Appeal from the Order of the Unemployment Compensation Board of Review in case of In Re: Claim of Susan E. Cawley, No. B-138378.
Susan E. Cawley, petitioner, for herself.
Michael Klein, Assistant Attorney General, with him Robert P. Kane, Attorney General, for respondent.
Judges Crumlish, Jr., Rogers and DiSalle, sitting as a panel of three. Opinion by Judge Crumlish, Jr.
[ 36 Pa. Commw. Page 406]
This is an appeal by Susan E. Cawley (Claimant) from a decision of the Unemployment Compensation Board of Review (Board) affirming the referee's denial of benefits pursuant to Section 401(d) of the Unemployment Compensation Law (Law), Act of December 5, 1936, Second Ex. Sess., P.L. (1937) 2897, as amended, 43 P.S. § 801(d), and Section 203(b) of the Emergency Jobs and Unemployment Assistance Act of 1974, 26 U.S.C. § 3304 note (Emergency Act).
Claimant had been employed as a substitute teacher by the Coatesville Area School District from March through mid-June, 1976. After school closed for the summer, she applied for unemployment compensation benefits and stated on the Bureau of Employment Security's Form UC-990*fn1 that she was available for work during the summer and that she would accept an offer of summer employment, but that she expected to return to work as a teacher in the fall and would quit any summer job at that time. The Bureau of Employment Security found that she was not available for suitable work and denied her benefits.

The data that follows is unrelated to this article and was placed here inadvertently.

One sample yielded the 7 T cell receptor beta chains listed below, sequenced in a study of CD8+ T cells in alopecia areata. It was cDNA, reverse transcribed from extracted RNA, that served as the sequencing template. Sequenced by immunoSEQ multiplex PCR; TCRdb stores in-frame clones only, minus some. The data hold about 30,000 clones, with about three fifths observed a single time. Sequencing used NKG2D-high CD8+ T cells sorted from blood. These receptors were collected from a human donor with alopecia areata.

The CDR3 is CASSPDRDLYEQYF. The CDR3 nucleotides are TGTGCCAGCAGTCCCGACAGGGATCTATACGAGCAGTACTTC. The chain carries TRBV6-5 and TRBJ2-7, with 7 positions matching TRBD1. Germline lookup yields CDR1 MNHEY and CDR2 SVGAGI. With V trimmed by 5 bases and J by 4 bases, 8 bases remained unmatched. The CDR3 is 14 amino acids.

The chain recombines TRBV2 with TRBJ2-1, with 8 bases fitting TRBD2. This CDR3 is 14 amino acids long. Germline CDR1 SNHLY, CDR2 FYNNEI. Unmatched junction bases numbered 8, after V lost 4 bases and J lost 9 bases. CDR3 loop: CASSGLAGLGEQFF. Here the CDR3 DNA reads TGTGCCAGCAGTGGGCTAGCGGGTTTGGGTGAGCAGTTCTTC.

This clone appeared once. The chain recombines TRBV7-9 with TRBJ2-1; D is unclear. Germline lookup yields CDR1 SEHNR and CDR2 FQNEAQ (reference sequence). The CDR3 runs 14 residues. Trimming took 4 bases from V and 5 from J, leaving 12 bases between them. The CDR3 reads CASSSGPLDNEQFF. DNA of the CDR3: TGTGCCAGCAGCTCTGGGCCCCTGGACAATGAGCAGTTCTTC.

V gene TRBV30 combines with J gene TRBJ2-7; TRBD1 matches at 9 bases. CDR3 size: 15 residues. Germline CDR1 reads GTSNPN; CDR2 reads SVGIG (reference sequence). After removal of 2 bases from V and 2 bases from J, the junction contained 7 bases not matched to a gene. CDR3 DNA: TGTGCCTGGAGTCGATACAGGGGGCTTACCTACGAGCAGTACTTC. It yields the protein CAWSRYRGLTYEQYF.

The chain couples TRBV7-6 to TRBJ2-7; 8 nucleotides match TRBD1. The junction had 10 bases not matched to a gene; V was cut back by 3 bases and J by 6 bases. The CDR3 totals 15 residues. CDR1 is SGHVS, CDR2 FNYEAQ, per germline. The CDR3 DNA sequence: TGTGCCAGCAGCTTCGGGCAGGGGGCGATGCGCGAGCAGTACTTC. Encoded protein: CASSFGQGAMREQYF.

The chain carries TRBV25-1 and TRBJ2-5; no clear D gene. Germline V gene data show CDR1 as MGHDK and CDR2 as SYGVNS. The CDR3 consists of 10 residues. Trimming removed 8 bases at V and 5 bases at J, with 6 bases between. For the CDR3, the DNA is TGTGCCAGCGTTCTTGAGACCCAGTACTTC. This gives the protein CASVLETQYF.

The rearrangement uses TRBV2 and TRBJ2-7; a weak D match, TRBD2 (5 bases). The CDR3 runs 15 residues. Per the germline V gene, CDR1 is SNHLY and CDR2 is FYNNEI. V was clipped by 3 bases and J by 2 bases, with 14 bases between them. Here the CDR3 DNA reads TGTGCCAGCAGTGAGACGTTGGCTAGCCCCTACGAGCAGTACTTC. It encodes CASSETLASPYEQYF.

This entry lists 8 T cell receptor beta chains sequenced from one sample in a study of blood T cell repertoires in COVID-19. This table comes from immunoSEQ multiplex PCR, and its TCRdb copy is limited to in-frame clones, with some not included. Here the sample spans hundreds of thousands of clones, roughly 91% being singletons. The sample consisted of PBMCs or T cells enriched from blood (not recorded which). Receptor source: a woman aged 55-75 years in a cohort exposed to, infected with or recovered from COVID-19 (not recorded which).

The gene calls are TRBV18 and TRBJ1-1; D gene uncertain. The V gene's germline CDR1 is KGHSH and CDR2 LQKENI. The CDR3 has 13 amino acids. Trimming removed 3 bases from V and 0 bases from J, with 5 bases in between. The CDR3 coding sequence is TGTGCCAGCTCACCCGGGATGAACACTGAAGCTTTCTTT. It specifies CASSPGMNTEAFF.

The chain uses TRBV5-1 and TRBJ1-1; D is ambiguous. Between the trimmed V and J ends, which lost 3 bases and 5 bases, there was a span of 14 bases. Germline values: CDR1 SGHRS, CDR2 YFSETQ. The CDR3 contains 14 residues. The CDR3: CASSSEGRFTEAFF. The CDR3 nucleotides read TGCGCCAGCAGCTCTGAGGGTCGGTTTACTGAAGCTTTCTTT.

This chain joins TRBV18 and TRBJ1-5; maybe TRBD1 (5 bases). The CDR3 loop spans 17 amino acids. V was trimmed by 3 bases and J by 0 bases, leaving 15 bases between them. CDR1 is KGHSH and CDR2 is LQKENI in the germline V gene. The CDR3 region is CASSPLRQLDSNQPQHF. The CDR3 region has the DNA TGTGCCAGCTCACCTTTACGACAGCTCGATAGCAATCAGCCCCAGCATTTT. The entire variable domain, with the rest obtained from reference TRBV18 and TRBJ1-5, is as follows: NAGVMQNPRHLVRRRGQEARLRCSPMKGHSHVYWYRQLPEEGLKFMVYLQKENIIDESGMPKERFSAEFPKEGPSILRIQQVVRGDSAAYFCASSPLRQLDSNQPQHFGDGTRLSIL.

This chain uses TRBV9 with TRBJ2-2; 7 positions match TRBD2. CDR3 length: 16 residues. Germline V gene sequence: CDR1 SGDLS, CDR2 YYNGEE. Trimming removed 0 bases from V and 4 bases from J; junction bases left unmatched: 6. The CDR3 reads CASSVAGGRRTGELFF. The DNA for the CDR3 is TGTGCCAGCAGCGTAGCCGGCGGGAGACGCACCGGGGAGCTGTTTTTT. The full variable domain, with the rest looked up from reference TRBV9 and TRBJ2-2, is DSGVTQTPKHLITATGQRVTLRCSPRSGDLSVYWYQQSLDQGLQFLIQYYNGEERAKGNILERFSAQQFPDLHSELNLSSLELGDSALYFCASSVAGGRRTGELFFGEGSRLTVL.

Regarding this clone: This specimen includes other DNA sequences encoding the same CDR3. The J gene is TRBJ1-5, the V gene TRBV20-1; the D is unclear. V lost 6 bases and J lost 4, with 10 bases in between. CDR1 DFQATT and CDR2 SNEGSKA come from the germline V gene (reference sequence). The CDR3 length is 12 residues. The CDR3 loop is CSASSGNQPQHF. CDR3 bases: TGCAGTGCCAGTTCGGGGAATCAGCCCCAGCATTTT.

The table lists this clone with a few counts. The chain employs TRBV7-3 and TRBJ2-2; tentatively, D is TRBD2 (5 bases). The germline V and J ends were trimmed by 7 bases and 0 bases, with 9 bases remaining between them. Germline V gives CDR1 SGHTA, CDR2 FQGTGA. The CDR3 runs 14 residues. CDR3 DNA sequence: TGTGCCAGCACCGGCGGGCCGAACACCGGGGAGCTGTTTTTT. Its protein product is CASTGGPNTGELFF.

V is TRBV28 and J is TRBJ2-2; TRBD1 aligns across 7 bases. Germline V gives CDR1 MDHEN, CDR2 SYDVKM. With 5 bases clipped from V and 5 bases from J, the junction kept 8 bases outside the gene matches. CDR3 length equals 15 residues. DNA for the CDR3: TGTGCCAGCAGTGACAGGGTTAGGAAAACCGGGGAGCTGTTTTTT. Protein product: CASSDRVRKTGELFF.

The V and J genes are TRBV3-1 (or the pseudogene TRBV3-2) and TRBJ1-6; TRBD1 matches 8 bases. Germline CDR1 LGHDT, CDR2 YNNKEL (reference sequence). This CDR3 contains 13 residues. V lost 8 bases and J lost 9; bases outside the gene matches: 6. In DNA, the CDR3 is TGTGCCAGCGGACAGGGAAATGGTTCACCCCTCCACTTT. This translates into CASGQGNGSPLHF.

Claimant appealed to the referee and continued to make weekly visits to the local Bureau office in the hope of finding a summer position.
The referee's hearing was scheduled for September 14, 1976 at 10 o'clock A.M., but Claimant was unable to attend because she had been re-hired by the Coatesville Area School District and was teaching her class at that hour. She notified the referee of that fact well before September 14, but she did not specifically request a continuance. The referee proceeded with the hearing, at which he accepted into evidence the Bureau's records and Claimant's letter, but took no testimony. He affirmed the Bureau's determination.
[ 36 Pa. Commw. Page 407]
Claimant appealed to the Board, and wrote a letter stating that her last substitute teacher assignment was for three and one-half months with no contract and that she had been "dropped" from the staff in June, "with no promise of any employment in September." (Emphasis in original.) The Board affirmed on the grounds that Claimant had an implied agreement with her employer to return to her teaching position in September, 1976, and that she was therefore ineligible for benefits under both of the aforementioned statutory provisions.
Section 401(d) of the Law requires, as a condition of eligibility for benefits, that an employee be able to work and available for suitable work.
In Dingel v. Unemployment Compensation Board of Review, 14 Pa. Commonwealth Ct. 484, 322 ...